Today, I had a good email conversation with Fr Lawrence about his letter. We came to an agreement that indeed the issue in the CDF Responses on the Doctrine on the Church are about communion with the Bishop of Rome rather than about the recognition of the Primacy of the Bishop of Rome, although of course, both actually go together under normal circumstances, and a paradoxical situation (a “wound”?) developes when the latter exists without the former.
In his response, Fr Lawrence said that “I still hold that both East and West are wounded or maimed. Maybe differently.” That statement got me thinking. I am putting my thoughts up here, because it represents for me where my thinking on this matter is currently, and may help others also. I am myself searching for a vocabulary, a precise way of trying to explain to both myself and others what the ecclesiological situation is. In this endeavour, I appreciate being able to use those whose expertise and perspective are different and more experienced/learned than mine as a sounding board (eg. Fr Lawrence, and you, dear reader).
Fr Lawrence wrote to me that “Finally there are no Churches East or West. There is finally only the Church.”
I think there is a problem with the terminology “East and West”. “East” and “West” have no part in our theological ecclesiology (although a huge part in our historical theology). Perhaps JPII simply fueled confusion when he talked about “breathing with both lungs”. People took him to be talking about two “sister Churches”, the East and the West, aka the Catholic Church and the Orthodox Church. This is a great confusion. Geographical terms are even more confusing when the “East” and the “West” exist side by side in a place like Australia that is neither East nor West!
“But I still hold that both East and West are wounded or maimed. Maybe differently,” Fr Lawrence wrote. I agree with the “maybe differently part” (which I will explore in a moment), but, for the reasons given above, I find the use of the terms “East” and “West” difficult and confusing. Especially if it is taken to mean (as it usually is) “West=Catholic Church” and “East=Orthodox Church”.
If we could remove from the whole ecclesiological picture any distinction between Eastern or Western particular Churches, perhaps what we are trying to say is that both the Una Catholica and the particular local Church is “wounded” when that particular local Church is not in full visible communion with the Una Catholica–although from each perspective this “wound” is differently expressed.
1) For the Una Catholica, the “wound” is that the “fullness of universality” which is proper to it is “not-fully realised in history”;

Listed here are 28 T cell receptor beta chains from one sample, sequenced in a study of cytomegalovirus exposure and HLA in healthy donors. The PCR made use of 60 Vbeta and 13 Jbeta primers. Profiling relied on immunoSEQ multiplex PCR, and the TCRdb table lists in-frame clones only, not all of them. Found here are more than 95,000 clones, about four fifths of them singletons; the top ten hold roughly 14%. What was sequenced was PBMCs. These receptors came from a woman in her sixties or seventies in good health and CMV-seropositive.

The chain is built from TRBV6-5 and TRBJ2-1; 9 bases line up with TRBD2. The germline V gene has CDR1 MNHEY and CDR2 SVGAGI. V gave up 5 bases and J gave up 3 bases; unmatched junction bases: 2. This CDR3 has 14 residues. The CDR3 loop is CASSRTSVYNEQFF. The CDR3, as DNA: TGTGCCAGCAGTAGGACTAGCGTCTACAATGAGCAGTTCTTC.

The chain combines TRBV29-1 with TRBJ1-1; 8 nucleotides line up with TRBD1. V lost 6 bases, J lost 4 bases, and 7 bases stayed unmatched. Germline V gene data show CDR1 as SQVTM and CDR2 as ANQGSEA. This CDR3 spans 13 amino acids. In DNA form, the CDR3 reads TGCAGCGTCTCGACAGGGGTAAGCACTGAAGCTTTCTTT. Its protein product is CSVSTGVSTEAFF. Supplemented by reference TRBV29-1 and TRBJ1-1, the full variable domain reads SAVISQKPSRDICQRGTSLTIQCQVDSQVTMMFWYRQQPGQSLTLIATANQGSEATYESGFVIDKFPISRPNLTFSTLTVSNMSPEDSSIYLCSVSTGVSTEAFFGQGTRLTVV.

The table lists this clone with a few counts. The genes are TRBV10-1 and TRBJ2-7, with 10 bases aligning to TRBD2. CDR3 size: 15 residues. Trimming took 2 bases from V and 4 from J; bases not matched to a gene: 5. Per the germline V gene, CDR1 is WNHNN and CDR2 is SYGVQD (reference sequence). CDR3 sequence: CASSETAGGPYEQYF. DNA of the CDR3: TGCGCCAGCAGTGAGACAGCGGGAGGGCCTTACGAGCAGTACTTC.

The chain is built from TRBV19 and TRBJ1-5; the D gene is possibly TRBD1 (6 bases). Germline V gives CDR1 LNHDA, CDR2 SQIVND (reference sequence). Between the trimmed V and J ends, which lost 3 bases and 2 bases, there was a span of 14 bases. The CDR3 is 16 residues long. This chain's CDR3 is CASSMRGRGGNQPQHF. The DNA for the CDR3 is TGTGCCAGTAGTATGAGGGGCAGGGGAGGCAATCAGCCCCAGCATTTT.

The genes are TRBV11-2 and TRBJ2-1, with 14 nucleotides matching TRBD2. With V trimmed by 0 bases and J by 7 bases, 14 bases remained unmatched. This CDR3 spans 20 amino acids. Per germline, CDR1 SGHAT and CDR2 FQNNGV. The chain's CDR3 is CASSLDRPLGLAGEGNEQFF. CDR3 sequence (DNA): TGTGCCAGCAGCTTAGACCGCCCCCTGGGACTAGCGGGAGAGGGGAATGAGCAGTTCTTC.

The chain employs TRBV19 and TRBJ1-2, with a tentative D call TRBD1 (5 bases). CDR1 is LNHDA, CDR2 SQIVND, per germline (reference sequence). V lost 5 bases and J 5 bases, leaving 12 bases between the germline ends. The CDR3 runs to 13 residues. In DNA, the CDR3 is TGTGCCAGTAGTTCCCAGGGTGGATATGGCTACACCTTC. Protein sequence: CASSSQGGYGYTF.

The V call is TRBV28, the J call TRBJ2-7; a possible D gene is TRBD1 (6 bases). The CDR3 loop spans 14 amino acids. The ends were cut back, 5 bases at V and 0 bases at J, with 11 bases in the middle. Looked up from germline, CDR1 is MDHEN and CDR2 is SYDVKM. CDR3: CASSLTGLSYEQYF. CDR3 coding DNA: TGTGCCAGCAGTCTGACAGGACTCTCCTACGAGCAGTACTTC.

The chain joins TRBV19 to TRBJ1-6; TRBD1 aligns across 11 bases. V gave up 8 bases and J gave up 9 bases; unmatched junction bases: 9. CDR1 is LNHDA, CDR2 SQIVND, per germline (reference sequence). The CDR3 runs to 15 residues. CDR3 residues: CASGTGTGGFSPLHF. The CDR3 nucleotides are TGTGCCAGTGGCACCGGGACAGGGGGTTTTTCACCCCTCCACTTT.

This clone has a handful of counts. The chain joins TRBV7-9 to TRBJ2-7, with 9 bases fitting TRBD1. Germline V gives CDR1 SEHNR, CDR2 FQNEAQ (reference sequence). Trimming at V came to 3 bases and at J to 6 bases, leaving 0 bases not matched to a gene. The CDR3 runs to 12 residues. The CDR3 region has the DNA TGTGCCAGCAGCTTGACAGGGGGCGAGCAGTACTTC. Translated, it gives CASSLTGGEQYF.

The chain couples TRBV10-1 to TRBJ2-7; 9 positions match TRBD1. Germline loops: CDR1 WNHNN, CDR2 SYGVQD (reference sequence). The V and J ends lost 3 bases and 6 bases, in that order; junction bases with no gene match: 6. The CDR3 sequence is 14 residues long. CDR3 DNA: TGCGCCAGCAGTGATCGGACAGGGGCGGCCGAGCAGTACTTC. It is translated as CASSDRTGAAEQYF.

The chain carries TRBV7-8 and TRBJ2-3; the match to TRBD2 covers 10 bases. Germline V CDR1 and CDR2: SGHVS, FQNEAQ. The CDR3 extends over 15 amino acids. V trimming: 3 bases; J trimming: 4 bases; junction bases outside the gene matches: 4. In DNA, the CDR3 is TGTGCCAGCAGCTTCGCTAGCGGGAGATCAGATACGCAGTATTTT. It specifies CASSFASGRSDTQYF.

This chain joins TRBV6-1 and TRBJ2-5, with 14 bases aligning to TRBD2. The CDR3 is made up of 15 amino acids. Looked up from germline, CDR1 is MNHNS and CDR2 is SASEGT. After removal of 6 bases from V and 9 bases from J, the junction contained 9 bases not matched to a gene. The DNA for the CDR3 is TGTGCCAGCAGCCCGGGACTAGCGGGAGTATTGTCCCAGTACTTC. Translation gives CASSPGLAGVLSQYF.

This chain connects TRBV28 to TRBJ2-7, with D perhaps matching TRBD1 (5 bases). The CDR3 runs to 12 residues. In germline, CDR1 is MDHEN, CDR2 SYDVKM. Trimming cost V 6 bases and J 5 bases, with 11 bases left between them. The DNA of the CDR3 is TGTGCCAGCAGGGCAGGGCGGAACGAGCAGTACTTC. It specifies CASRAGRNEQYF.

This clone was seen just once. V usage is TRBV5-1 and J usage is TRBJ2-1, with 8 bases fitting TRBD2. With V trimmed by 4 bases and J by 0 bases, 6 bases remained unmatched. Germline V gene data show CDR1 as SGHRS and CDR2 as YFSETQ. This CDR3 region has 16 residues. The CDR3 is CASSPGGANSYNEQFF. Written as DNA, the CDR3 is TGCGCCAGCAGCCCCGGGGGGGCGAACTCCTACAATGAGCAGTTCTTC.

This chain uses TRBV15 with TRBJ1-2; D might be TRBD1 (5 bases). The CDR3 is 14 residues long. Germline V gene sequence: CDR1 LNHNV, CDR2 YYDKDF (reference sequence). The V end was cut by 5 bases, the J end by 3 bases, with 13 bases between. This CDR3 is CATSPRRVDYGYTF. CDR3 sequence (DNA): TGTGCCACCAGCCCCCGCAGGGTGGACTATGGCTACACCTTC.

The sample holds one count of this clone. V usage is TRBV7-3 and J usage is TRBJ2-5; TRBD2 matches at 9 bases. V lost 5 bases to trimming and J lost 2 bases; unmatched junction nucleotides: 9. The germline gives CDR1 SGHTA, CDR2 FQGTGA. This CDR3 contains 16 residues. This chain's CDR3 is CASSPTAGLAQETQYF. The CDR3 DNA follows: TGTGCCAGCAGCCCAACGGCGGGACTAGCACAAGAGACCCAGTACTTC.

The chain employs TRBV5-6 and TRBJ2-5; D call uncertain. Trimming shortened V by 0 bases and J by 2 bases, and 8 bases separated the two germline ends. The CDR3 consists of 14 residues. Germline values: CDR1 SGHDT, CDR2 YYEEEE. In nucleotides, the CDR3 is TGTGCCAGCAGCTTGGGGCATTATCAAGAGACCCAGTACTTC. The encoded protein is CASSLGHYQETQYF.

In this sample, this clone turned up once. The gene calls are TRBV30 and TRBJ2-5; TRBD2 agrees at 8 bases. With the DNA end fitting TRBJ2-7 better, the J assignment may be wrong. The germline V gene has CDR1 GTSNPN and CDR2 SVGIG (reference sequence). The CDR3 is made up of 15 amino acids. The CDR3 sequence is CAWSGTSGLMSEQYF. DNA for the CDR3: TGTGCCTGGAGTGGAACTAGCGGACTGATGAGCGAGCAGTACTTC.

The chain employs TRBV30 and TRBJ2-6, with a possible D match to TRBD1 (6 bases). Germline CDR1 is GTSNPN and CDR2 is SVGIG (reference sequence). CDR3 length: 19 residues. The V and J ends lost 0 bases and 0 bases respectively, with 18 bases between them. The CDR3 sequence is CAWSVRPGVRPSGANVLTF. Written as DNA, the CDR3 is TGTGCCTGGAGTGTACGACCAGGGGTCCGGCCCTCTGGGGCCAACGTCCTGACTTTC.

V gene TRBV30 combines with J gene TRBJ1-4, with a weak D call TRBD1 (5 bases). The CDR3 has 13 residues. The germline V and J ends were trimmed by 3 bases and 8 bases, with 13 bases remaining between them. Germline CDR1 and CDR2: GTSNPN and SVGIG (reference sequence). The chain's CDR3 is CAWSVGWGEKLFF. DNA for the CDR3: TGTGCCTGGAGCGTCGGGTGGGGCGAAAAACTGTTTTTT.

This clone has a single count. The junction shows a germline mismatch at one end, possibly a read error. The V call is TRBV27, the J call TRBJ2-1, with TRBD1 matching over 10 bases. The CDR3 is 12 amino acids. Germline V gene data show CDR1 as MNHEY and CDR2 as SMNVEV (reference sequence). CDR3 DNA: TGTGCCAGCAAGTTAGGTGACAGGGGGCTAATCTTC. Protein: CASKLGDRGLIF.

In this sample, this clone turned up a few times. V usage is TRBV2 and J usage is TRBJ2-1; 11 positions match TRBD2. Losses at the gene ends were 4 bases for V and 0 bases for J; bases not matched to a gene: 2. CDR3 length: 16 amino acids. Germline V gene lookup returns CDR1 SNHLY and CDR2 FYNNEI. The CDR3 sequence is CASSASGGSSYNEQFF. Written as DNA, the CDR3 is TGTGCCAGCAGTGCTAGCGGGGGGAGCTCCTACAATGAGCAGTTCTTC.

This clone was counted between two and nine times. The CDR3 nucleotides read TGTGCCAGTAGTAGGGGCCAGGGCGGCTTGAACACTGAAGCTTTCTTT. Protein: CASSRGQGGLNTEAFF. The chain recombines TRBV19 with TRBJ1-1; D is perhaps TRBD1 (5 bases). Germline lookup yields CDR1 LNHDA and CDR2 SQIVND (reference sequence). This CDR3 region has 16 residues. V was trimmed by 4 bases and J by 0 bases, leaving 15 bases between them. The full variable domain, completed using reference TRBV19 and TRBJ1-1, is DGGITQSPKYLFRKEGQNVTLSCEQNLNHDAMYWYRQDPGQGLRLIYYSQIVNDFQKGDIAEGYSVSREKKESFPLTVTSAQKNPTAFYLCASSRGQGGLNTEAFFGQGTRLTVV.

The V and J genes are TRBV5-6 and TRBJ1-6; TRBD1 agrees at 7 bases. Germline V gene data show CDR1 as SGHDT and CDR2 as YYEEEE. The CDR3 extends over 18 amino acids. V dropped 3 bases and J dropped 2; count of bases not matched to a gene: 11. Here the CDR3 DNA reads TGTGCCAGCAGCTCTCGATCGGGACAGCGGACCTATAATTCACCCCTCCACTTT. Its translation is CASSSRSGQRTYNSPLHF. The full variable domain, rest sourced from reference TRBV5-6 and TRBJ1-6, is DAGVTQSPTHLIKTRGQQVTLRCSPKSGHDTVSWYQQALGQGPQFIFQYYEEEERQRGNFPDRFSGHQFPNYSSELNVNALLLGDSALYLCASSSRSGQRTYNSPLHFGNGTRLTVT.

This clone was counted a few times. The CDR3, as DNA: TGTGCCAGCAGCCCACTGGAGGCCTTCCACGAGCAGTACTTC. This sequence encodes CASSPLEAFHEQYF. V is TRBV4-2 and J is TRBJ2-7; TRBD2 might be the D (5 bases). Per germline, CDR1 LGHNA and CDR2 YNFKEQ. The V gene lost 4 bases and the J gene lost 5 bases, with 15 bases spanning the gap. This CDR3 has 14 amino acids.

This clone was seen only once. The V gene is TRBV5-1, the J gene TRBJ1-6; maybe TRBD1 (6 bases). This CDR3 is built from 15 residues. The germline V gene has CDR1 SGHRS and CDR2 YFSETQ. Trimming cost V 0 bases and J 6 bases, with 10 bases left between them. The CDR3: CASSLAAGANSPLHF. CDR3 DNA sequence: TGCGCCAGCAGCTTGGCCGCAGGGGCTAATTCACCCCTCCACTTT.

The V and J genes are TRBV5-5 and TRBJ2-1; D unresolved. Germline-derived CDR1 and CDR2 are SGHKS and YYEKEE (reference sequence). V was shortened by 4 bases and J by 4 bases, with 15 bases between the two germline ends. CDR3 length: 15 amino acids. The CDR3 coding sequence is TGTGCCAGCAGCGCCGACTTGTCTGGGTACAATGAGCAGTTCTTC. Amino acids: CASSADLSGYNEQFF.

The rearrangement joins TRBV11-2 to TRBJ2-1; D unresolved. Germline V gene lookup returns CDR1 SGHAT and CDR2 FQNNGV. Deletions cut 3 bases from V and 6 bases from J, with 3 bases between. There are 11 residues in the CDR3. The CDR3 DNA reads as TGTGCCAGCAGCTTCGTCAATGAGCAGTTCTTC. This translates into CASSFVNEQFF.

2) whereas for the local, particular Church the “wound” is experienced as an “internal defect” in its nature as a true local Church.
Moreover, when such a lack of full visible communion exists between a local particular Church and the Una Catholica, it always expresses itself in a lack of full visible communion between particular local Churches.
In this case, the particular local Churches not in full visible communion with one another experience a “wound” in respect to their relationship with one another–because their relationship is less than that which is Christ himself desired and prayed that it should be.
Therefore, when a particular Eastern Church (eg. Moscow) and a particular Western Church (eg. Rome) are not in full communion with one another, the result is definitely a wounded relationship. Unlike the wound that is experienced between the Una Catholica and the local particular Church not in full visible communion with it, when two particular local Churches are not in communion with one another, this wound is felt equally and in exactly the same way on both sides. It is not as if the wound is only experienced on the part of the Eastern particular Church and not also the Western particular Church. And for such wounds, as Vatican II said, “often enough, men of both sides were to blame”.
So there are two different types of wounds being spoken of here. On the one hand, there is the wound that exists between two particular Churches, or between one group of particular Churches and another group particular Churches, when they are not in full visible communion with one another, and on the other hand there is that wound which exists when a particular Church or a group of particular Churches is not in full visible communion with the Una Catholica.
It is this latter kind of wound, rather than the former, which is spoken of in the Responses.